Taurine is the most abundant free amino acid in lymphocytes and a potent antioxidant (Fang et al. Reference Fang, Yang and Wu2002). Further, the reaction of taurine with hypochlorous acid, which is a microbicidal agent produced by activated monocytes and neutrophils, yields taurine chloramine (Wright et al. Reference Wright, Tallan and Lin1986). This long-lived oxidant reduces the production of proinflammatory cytokines (e.g. IL-1, IL-6 and TNFα) and prostaglandin E2 (Weiss et al. Reference Weiss, Klein, Slivka and Wein1982; Choręży et al. Reference Choręży, Kontny, Marcinkiewicz and Maśliński2002), and increases histamine release from neutrophils of carrageenin-induced rats (Wojtecka-Lukasik et al. Reference Wojtecka-Lukasik, Marton, Krajewska, Burakowski, Gujski, Maslinska and Maslinska2004). Thus, dietary supplementation with taurine (1 % in drinking water) can reduce lung inflammation induced by bleomycin (Schuller-Levis et al. Reference Schuller-Levis, Gordon, Wang and Park2003).

Threonine

Threonine is a major component of intestinal mucin and plasma γ-globulin in animals (Kim et al. Reference Kim, Mateo, Yin and Wu2007). Through protein synthesis and cellular signalling mechanisms, addition of 2 mm- threonine to the culture medium prevented apoptosis, stimulated cell growth and promoted antibody production in lymphocytes (Duval et al. Reference Duval, Demangel, Munierjolain, Miossec and Geahel1991). Animal feeding studies indicate that changes in components of the immune system are sensitive to dietary threonine intake (Li et al. Reference Li, Xiao, Qiao, Zhang, Johnson and Thacker1999). Indeed, serum antibody titres increased with increasing dietary intake of threonine in chickens infected with the Newcastle disease virus (Bhargava et al. Reference Bhargava, Hanson and Sunde1971). Also, dietary supplementation with threonine increased serum levels of IgG in sows (Cuaron et al. Reference Cuaron, Chapple and Easter1984). Further, increasing dietary threonine intake increased antibody production, serum IgG levels and jejunal mucosal concentrations of IgG and IgA, while decreasing jejunal mucosal concentrations of IL-6 in young pigs challenged with Escherichia coli (X. Wang et al. Reference Wang, Qiao, Liu and Ma2006). These findings provide support for a role of dietary threonine in modulating immune function in livestock and perhaps humans.

Tryptophan

The products of tryptophan catabolism include serotonin, N-acetylserotonin, melatonin and anthranilic acid (Kim et al. Reference Kim, Mateo, Yin and Wu2007). Tryptophan catabolism is increased to generate anthranilic acid through the indoleamine 2,3-dioxygenase (IDO) pathway during inflammation or stimulation by LPS or certain cytokines (Platten et al. Reference Platten, Ho, Youssef and Fontoura2005). Serotonin, melatonin and N-acetylserotonin can enhance host immunity by inhibiting the production of superoxide, scavenging free radicals and attenuating the production of TNFα (Perianayagam et al. Reference Perianayagam, Oxenkrug and Jaber2005). In addition, N-acetylserotonin is an inhibitor of sepiapterin reductase, an enzyme for the synthesis of tetrahydrobiopterin (Shi et al. Reference Shi, Meininger, Haynes, Hatakeyama and Wu2004). By modulating inducible NO synthesis, this tryptophan metabolite can affect both innate and acquired immunity systems. Excitingly, anthranilic acid was recently found to inhibit the production of proinflammatory Th1 cytokines and prevent autoimmune neuroinflammation (Platten et al. Reference Platten, Ho, Youssef and Fontoura2005). Because there is a progressive decline in tryptophan concentrations in plasma of animals with inflammation, its catabolism plays a critical role in the functions of both macrophages and lymphocytes (Melchior et al. Reference Melchior, Seve and Le Floc'h2004).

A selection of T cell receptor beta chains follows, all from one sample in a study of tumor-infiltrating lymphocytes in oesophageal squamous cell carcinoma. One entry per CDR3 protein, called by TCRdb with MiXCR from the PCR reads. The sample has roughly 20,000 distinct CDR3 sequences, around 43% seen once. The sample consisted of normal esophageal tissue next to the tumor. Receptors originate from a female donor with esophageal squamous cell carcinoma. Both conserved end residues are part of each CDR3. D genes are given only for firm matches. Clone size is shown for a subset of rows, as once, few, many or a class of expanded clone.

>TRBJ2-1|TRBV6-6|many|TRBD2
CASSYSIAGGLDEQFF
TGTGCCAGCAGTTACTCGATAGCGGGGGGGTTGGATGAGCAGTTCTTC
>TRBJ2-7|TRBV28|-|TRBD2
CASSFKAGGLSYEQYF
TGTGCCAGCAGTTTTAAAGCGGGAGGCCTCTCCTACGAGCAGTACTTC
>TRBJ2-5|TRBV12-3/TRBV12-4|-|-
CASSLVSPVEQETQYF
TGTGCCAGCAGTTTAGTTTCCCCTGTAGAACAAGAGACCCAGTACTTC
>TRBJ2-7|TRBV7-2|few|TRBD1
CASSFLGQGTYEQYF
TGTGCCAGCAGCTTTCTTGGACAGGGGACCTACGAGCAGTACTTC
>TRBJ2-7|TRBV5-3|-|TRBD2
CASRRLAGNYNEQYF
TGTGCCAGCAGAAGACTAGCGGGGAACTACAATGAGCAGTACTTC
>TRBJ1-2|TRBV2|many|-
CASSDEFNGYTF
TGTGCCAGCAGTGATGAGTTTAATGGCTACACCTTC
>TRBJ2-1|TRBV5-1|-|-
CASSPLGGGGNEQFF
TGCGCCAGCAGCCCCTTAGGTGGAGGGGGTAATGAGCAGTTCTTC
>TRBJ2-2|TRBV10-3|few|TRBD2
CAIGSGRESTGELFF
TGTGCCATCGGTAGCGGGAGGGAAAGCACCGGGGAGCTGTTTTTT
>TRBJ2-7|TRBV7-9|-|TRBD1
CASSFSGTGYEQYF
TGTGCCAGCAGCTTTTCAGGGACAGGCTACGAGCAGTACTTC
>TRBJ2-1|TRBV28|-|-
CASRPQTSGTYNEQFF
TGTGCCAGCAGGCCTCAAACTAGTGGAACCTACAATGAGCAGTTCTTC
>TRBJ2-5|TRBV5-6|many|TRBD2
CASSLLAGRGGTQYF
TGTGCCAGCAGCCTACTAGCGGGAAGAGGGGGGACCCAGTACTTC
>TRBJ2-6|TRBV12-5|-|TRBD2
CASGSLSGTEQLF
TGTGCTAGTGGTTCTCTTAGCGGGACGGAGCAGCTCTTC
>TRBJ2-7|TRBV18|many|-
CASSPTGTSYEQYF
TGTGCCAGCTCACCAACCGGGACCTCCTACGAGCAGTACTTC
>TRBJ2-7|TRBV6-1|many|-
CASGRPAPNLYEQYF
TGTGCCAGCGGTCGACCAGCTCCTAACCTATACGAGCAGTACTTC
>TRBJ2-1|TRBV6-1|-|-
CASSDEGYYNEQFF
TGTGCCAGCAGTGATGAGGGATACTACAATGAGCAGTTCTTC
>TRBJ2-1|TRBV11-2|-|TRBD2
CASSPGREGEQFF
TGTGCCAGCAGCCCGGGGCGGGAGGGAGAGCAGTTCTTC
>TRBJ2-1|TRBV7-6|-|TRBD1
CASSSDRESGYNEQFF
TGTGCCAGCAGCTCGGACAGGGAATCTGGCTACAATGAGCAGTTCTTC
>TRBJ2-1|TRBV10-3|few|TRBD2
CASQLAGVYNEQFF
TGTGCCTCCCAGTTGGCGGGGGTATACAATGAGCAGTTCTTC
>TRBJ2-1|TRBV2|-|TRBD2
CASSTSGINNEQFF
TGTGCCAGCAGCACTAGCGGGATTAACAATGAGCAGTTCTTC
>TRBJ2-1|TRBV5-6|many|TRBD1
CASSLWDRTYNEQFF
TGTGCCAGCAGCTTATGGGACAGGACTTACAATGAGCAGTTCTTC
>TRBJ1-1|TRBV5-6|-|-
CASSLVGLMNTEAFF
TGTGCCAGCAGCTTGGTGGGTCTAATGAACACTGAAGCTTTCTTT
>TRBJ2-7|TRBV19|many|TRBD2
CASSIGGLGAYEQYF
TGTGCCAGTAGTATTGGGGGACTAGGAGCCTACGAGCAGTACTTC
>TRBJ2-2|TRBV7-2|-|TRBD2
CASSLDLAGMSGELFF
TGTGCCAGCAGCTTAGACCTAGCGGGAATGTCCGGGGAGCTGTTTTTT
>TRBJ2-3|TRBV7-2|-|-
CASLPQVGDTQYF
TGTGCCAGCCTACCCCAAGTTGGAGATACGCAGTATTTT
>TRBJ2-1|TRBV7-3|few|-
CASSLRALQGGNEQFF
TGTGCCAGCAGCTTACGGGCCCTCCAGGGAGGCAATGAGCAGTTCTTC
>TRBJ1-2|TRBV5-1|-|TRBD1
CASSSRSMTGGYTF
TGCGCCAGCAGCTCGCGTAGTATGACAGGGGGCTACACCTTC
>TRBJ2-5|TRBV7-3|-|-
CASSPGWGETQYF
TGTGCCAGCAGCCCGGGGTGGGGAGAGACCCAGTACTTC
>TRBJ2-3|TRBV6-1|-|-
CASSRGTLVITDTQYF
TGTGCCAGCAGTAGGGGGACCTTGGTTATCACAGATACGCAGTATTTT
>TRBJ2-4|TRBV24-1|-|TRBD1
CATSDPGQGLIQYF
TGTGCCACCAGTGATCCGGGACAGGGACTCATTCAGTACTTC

Early work indicated that tryptophan starvation resulting from IFNγ treatment was associated with the antiproliferative effect of this cytokine on intracellular parasites (Taylor & Feng, Reference Taylor and Feng1991) and tumours (Ozaki et al. Reference Ozaki, Edelstein and Duch1988). Interestingly, progressively increasing concentrations of IFNγ were required for its growth inhibition in the presence of elevated tryptophan concentrations (Pfefferkorn, Reference Pfefferkorn1984). Subsequently, Munn et al. (Reference Munn, Zhou, Attwood, Bondarev, Conway, Marshall, Brown and Mellor1998) demonstrated that a pharmacological inhibition of IDO suppressed T-cell activity and induced fetal allograft rejection in mice. More recently, N-(3,4,-dimethoxycinnamoyl) anthranilic acid, an orally active synthetic derivative of the tryptophan metabolite anthranilic acid, was found to protect paralysed mice from experimental autoimmune encephalomyelitis (Platten et al. Reference Platten, Ho, Youssef and Fontoura2005). Available evidence suggests that tryptophan catabolism plays a role in immune responses by producing a local immunosuppressive environment that is able to control T-cell homeostasis and self-tolerance during inflammation (Platten et al. Reference Platten, Ho, Youssef and Fontoura2005).

A deficiency of dietary tryptophan impaired the immune response in chickens (Konashi et al. Reference Konashi, Takahashi and Akiba2000). Conversely, oral administration of 300 mg of tryptophan to rats enhanced phagocytosis by macrophages and the innate immune response (Esteban et al. Reference Esteban, Nicolaus, Garmundi, Rial, Rodriguez, Ortega and Ibars2004). Dietary supplementation with 0·22 % l-tryptophan also increased resistance to bacterial and parasitic infections in rats fed a 20 % zein diet (Watson & Petro, Reference Watson and Petro1984). At present, a potential use of crystalline tryptophan for animal health management is not fully developed. However, there are reports that dietary supplementation with 0·36 or 0·5 % tryptophan (corresponding to eight or 11 times the tryptophan content (0·044 %, on a dry matter basis) of the commercial feed) reduced cannibalism in fish (Hseu et al. Reference Hseu, Lu, Su, Wang, Tsai and Hwang2003) and cortisol-mediated immune suppression in the rainbow trout (Lepage et al. Reference Lepage, Tottmar and Winberg2003).